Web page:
“Renewable energy can provide large emissions reductions in a cost-effective manner when part of a balanced energy portfolio and provide significant positive economic returns to a state.” So say the American Wind Energy Association and the Solar Energy Industries Association in a new “handbook” for states to use in weighing how to include renewable energy in complying with the Clean Power Plan.
The White House today launched an initiative to provide military veterans with skills to join the solar industry as part of an overall goal of training 75,000 solar workers by 2020 — a 50 percent increase from a target set by the Energy Department a year ago.
Planned oil industry layoffs in the U.S. are approaching 100,000 in the past four months with more likely to come. Oil-producing states such as North Dakota, Texas, Oklahoma and Louisiana are catching the brunt of the cutbacks just as consumers are enjoying cheaper gasoline prices brought on by the 55% drop in crude oil prices since last June. “The entire Midwest from Texas to North Dakota is really feeling the effects,” says Moody’s Analytics economist Aaron Smith.
Sen. Martin Heinrich (D-N.M.) will introduce legislation in the coming months to give the Federal Energy Regulatory Commission authority to override state resistance to certain power line projects. The proposal would give FERC the authority “as a backstop in the rare case where states have been unable to act on priority projects” that have been selected as part of FERC’s regional transmission planning process under Order No. 1000, Heinrich told attendees at a Southwestern summit on renewable energy transmission development yesterday. Heinrich’s bill could revive a years-long controversy over how much power the federal government should have to issue construction permits for transmission development when a state withholds approval.
While Kenderdine offered few specifics about the report, she outlined the agency’s focus on the challenges the United States’ power lines, railways, pipelines and power plants are facing from a surge of increasingly violent weather, age, competing interests and shifting trends with the discovery of shale gas. DOE has held 14 stakeholder outreach meetings across the country, as well as a meeting in Canada and a conference call with officials in Mexico to discuss the QER.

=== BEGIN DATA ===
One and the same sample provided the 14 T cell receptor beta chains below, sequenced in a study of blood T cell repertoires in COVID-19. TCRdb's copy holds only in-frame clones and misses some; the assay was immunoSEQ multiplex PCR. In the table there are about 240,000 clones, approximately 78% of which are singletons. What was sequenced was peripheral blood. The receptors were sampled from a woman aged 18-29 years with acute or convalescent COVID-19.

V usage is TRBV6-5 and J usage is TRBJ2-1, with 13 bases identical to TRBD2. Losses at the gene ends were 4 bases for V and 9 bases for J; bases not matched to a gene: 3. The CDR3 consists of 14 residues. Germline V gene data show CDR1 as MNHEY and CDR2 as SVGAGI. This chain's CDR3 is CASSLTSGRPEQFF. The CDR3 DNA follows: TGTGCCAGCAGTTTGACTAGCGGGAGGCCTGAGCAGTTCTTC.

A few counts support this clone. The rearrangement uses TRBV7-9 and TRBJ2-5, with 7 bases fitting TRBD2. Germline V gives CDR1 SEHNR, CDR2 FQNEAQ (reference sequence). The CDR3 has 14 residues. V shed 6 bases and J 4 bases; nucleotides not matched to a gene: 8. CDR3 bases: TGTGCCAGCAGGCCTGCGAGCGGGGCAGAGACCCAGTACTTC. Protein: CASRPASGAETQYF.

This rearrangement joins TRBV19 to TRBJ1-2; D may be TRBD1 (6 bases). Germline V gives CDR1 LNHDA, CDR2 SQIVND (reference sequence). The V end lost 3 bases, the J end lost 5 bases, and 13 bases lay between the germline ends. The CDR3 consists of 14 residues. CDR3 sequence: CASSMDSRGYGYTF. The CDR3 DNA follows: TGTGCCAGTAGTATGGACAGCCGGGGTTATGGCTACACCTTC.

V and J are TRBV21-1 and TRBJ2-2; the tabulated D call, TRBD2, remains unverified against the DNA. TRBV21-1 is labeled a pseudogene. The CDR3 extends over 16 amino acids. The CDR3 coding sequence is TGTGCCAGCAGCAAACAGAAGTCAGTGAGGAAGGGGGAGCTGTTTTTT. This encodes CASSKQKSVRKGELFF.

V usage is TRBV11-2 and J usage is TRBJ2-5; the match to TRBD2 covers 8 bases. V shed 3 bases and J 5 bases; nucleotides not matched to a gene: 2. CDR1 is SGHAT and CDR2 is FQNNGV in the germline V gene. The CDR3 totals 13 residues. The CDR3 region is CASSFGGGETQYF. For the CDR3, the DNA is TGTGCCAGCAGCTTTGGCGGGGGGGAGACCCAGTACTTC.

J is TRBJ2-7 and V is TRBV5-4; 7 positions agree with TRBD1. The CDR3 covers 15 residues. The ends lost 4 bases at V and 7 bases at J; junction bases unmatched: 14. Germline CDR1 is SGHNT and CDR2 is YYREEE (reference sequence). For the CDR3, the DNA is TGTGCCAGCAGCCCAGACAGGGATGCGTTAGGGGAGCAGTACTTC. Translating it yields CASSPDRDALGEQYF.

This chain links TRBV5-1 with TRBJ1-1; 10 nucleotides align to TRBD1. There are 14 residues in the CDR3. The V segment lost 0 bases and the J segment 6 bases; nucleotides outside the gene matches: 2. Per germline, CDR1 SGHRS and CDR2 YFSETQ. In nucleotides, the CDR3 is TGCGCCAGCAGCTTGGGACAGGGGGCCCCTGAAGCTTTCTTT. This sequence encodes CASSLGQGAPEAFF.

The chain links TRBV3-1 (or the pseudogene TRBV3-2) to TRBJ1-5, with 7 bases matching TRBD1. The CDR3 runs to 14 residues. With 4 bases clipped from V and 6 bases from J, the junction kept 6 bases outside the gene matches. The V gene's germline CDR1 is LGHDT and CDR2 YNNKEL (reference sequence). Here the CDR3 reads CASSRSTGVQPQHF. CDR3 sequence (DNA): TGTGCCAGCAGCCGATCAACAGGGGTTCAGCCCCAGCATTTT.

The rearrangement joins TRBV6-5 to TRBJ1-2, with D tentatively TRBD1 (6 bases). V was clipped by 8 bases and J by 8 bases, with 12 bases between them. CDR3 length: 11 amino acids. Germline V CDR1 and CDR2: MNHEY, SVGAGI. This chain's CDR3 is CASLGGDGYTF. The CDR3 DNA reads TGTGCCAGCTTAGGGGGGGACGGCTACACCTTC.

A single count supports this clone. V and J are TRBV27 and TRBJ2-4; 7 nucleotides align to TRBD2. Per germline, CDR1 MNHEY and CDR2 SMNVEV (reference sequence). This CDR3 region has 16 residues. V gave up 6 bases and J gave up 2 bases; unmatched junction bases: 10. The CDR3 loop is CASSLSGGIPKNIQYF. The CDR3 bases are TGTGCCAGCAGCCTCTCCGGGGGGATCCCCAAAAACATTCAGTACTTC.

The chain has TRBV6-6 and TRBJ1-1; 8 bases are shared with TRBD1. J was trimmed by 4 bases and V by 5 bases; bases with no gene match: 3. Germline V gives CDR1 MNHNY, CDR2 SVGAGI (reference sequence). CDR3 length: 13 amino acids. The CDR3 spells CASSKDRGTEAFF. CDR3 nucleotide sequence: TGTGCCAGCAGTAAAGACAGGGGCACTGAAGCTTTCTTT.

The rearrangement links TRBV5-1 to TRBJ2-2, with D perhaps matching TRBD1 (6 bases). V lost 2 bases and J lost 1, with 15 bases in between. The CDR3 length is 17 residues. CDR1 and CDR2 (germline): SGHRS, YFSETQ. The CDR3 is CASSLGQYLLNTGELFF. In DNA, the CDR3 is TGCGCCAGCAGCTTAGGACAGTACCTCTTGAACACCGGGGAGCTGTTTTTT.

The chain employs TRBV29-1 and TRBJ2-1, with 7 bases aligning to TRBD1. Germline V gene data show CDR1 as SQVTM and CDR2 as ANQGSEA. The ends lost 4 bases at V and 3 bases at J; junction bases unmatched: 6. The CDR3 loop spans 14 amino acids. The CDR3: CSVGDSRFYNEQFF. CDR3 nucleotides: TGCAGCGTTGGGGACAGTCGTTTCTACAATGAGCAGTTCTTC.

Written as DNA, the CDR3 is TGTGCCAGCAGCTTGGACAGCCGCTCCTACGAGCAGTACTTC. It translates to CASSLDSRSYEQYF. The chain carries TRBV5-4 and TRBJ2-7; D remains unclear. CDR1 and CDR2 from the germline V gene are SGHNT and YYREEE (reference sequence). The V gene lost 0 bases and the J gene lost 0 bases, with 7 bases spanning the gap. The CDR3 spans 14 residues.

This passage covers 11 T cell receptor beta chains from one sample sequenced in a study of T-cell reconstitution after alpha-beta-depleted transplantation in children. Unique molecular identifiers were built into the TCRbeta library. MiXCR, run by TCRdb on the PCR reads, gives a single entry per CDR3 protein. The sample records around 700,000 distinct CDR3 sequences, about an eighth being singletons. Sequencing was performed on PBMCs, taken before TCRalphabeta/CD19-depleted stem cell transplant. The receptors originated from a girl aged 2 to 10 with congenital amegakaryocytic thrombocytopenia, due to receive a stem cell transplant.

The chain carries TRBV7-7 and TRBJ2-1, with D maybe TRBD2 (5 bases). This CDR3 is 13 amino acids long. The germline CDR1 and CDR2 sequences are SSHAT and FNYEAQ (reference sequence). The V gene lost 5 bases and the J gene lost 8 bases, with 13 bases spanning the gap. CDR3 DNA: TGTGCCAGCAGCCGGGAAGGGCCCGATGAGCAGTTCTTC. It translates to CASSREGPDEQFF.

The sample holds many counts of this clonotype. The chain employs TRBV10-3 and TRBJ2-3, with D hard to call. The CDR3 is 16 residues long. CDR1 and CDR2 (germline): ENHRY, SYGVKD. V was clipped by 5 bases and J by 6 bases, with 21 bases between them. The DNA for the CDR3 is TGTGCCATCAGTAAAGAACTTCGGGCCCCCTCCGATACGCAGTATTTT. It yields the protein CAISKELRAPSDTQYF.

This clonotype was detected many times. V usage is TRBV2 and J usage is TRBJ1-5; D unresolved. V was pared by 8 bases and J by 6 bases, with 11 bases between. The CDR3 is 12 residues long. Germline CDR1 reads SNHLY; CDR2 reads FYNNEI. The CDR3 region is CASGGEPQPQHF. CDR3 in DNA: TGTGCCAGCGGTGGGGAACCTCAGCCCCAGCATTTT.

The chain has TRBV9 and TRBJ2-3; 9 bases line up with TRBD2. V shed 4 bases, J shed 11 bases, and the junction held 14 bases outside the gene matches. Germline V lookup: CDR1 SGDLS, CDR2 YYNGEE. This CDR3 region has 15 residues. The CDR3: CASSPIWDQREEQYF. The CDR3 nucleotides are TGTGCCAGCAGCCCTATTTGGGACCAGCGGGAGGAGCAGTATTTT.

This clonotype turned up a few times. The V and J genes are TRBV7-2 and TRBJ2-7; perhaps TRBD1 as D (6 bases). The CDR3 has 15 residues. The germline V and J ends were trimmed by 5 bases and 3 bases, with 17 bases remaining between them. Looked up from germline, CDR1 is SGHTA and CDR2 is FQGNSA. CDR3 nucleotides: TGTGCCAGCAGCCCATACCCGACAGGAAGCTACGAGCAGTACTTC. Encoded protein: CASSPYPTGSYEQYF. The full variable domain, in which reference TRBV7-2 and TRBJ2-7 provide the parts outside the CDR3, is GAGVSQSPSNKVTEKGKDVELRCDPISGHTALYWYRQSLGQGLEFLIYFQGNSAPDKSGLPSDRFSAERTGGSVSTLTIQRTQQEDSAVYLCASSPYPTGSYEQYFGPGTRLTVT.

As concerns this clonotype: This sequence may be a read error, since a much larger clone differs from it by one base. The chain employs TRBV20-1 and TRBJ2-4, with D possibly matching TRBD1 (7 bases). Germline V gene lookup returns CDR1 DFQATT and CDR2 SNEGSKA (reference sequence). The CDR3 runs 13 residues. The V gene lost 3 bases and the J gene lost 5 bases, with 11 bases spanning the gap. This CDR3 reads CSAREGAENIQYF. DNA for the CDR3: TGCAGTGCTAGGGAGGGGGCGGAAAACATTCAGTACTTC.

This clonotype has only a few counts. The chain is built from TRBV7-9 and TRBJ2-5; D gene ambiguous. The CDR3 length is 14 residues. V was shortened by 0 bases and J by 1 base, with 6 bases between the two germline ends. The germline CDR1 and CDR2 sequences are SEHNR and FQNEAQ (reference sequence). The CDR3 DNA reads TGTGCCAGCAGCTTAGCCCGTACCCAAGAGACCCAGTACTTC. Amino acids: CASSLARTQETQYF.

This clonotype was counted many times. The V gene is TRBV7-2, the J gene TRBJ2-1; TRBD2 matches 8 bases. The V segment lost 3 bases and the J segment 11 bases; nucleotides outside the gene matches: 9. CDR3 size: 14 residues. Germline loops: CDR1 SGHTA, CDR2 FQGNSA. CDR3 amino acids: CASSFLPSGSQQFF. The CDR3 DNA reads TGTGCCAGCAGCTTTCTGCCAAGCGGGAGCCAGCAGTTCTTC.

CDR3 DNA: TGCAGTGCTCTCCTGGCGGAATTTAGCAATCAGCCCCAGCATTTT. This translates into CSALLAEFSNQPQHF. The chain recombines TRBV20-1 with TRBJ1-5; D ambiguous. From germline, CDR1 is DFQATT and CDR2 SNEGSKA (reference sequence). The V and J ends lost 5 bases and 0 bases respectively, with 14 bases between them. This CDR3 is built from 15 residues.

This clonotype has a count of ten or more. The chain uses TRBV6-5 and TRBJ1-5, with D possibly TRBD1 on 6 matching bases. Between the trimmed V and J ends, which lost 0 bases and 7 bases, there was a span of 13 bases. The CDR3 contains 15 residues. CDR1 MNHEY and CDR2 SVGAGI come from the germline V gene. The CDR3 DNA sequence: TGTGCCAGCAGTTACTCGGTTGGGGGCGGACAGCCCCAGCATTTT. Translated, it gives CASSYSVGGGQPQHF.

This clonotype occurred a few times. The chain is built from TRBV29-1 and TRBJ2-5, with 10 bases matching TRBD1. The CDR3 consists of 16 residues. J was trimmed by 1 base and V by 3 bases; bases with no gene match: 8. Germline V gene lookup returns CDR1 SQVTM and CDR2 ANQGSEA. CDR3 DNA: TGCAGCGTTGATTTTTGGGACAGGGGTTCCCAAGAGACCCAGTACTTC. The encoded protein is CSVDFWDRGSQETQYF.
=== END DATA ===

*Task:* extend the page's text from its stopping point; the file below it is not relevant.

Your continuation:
A proposed tax credit for Nebraska-based renewable energy projects has advanced out of a legislative committee. The Revenue Committee voted 5-2 on Wednesday to send the bill to the full Legislature for debate. The measure by Sen. Jeremy Nordquist of Omaha would increase the state credit for facilities that generate electricity with wind and other renewable sources. The measure is designed to attract in-state investors and help Nebraska compete with nearby states that offer tax credits.
The Federal Energy Regulatory Commission in a split vote last night rejected PJM Interconnection’s bid to salvage its ability to use demand-response programs, casting the proposal as “premature” given the issue may be taken up by the Supreme Court. FERC Chairwoman Cheryl LaFleur and Commissioners Philip Moeller, Colette Honorable and Norman Bay denied PJM’s plan to change the way demand response is treated in annual capacity auctions, changes that would apply for the 2018/2019 delivery year. Commissioner Tony Clark cast the lone dissenting vote, calling on the agency to be proactive.
Germany multinational Siemens announced the results of a “detailed ecological review of its wind turbines.” The study was the result of efforts to maintain “a high degree of transparency” for its customers and the authorities, and was aimed at reviewing “the actual benefits of green power for the environment.” Many critics of wind energy (of which there are not many) often attempt to highlight supposed inadequacies in the manufacturing process which they say belittles the supposed environmental benefits resulting from the operation of wind turbines. Siemens study, however, puts the lie to this suggestion.
The changes in power plant fleets that will be required by U.S. EPA’s Clean Power plan are too much, too fast, and threaten electric affordability and reliability, a group of utilities and state regulators from up and down the nation’s central corridor said here yesterday. The comments came during the Federal Energy Regulatory Commission’s final regional hearing on implementation of the proposed rule, which calls for reducing carbon dioxide emissions from existing power plants by 30 percent over the next 15 years.
“Let me just remind you that we have an uninvited guest in this room that’s sitting next to each and every one of you and hovering over you — and she is called Mother Nature,” Freeman, a former chairman at the Tennessee Valley Authority, told a crowd here. “And it doesn’t really matter what you believe; she’s here, and she will dominate the energy policy of this country for the rest of your life,” he said.